The Online Movie Rental Battle

I. Introduction

the concept of movie rentals via the internet be protected by a
patent?  Netflix, Inc. seems to think so.  That is what prompted them
to sue Blockbuster, Inc. for infringing their patents by starting up
Blockbuster Online.  But Blockbuster thinks Netflix has invalid patents
and that the monopolization of the online movie rental business would
not be fair.  These are the issues that recently came up in Netflix,
Inc. v. Blockbuster, Inc.  [1].

II. Analysis

Netflix is suing Blockbuster for infringing their patents by
starting Blockbuster Online which also allows consumers to rent movies
through the internet, similar to what Netflix offers.  [2].  Netflix has two patents that describe methods for renting items for ordering digital video discs (DVDs) via the internet.  [3].  Blockbuster feels there is nothing original about renting movies to customers through the internet.  [4]
To obtain a patent, the patentee must show that their invention is 1)
new (the novelty requirement), 2) useful (the utility requirement), and
3) nonobvious.  [5].  Blockbuster says that Netflix didn’t disclose any prior art in conjunction with their first patent application.  [6]. 
They believe Netflix obtained their patents fraudulently by “omit[ing]
certain material references in conjunction with both patent
applications.” [7].  To be more specific, Blockbuster
is referring to the patents owned by NCR Corporation that described
methods on topics such as: Ordering and Downloading Resources from
Computerized Repositories.  [8].  This means, as
Blockbuster contends, that Netflix was on notice of the existence of
NCR’s patents at the time they filed their patent application. [9].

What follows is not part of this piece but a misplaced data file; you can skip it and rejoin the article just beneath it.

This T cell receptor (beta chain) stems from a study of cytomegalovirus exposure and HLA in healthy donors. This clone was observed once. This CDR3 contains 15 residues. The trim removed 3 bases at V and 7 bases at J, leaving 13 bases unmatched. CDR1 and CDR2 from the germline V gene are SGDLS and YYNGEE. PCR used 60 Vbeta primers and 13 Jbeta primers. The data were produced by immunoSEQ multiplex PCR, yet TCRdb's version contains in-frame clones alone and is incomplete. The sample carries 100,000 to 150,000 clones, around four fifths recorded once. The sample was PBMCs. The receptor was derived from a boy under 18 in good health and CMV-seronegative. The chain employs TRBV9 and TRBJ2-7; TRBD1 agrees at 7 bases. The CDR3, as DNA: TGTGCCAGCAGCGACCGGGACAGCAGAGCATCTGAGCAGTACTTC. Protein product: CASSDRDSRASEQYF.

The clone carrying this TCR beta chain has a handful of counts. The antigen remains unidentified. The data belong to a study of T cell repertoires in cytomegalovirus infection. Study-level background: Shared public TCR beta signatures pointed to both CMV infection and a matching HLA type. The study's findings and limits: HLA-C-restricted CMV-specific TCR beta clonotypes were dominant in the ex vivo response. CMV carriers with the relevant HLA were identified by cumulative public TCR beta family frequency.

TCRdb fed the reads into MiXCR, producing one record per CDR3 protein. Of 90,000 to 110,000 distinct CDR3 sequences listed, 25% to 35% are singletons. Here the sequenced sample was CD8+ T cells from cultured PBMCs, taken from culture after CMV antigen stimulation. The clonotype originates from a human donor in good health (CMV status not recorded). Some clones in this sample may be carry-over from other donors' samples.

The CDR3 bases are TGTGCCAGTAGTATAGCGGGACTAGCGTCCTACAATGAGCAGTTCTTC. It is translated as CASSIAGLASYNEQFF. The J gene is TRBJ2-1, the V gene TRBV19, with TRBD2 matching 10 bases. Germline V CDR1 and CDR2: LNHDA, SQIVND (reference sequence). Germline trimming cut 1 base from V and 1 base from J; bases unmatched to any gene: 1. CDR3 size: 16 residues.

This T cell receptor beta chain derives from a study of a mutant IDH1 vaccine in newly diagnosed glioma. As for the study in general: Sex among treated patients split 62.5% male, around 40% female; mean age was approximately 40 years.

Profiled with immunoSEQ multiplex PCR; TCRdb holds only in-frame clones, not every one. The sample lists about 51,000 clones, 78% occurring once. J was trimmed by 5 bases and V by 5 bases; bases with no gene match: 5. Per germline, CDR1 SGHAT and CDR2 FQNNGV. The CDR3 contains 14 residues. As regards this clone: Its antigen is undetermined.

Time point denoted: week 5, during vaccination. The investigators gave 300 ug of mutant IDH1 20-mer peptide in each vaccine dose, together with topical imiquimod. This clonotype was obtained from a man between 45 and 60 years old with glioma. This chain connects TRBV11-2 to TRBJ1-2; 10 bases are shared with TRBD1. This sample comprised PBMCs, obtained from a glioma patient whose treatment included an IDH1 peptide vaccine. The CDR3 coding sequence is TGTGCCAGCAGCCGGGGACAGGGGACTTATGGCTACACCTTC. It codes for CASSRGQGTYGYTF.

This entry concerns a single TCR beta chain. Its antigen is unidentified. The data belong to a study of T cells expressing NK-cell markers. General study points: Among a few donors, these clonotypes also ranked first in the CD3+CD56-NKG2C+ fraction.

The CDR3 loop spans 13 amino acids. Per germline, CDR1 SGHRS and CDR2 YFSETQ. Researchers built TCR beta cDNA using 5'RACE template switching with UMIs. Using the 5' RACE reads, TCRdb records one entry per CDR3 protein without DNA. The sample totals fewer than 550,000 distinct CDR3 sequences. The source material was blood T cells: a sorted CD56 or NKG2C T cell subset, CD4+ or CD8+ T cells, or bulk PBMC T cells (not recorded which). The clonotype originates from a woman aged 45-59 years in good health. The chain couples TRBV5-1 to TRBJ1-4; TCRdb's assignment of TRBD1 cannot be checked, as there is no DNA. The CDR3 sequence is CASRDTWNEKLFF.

This is important because the way an examiner decides to grant or deny
a patent is by reviewing the prior art.  As was stated above,
Blockbuster believes Netflix obtained their patents fraudulently for
not disclosing the prior art that was relevant to their idea, [10], thus rendering Netflix’s patents invalid. 

Blockbuster is also asserting a counterclaim that says Netflix is trying to monopolize the online movie rental industry.  [11]. 
 In theory, if Netflix’s patents are indeed found to be valid, they
would be doing just that.  But that is the point of patent protection. 
It is a sort of “legal monopoly” that allows an inventor to have
“exclusive Right to their respective . . . Discoveries.” [12]. 
If the patent is found to be invalid, then Netflix can not monopolize
the movie rental industry and thus Blockbuster’s counterclaims would be
pointless.  But the court said if the allegations about withholding the
prior art are proven, Blockbuster may “demonstrate the abuse of process
to succeed on [their] claim.” [13].

Netflix attempted to dismiss Blockbuster’s counterclaims because
Blockbuster has not pleaded any underlying fraud with particularity. [14].  But the court found that Blockbuster identified Netflix’s potential bad faith with particularity. [15].  So as of now, the court is letting Blockbuster go forward with its antitrust claims against Netflix.  [16].

III. Next Steps

So where does this leave us?  Patent attorney Victor de Gyarfas, of the
Los Angeles office of Foley & Lardner, said “If Netflix is able to
obtain an injunction, then that means that people who rent through
Blockbuster's online service have to find some other way or go down to
the local store to rent their movies. It's not going to shut down an
entire class of users, like the BlackBerry case, but lots of people
could be inconvenienced.” [17].  It just seems like
it will be a minor problem for consumers who will either have to switch
over to Netflix or get up and go to a movie rental store.  The problem
for Blockbuster, however, will not be so minor. 

[1] Netflix, Inc. v. Blockbuster, Inc., No. 06-2361, 2006 WL 2458717 (N.D. Cal. Aug. 22, 2006).

[2] Id.

[3] Id.

[4] Tresa Baldes, No Happy Ending for Net Movie Renters (September, 8 2006),

[5] 35 U.S.C. §§ 101, 103 (2000).

[6] Netflix, Inc. v. Blockbuster, Inc., No. 06-2361, 2006 WL 2458717 (N.D. Cal. Aug. 22, 2006).

[7] Id.

[8] Id.

[9] Id.

[10] Id.

[11] Id.

[12] U.S. Const. art. I, § 8, cl. 8.

[13] Netflix, Inc. v. Blockbuster, Inc., No. 06-2361, 2006 WL 2458717 (N.D. Cal. Aug. 22, 2006).

[14] Id.

[15] Id.

[16] Tresa Baldes, No Happy Ending for Net Movie Renters (September, 8 2006),

[17] Id.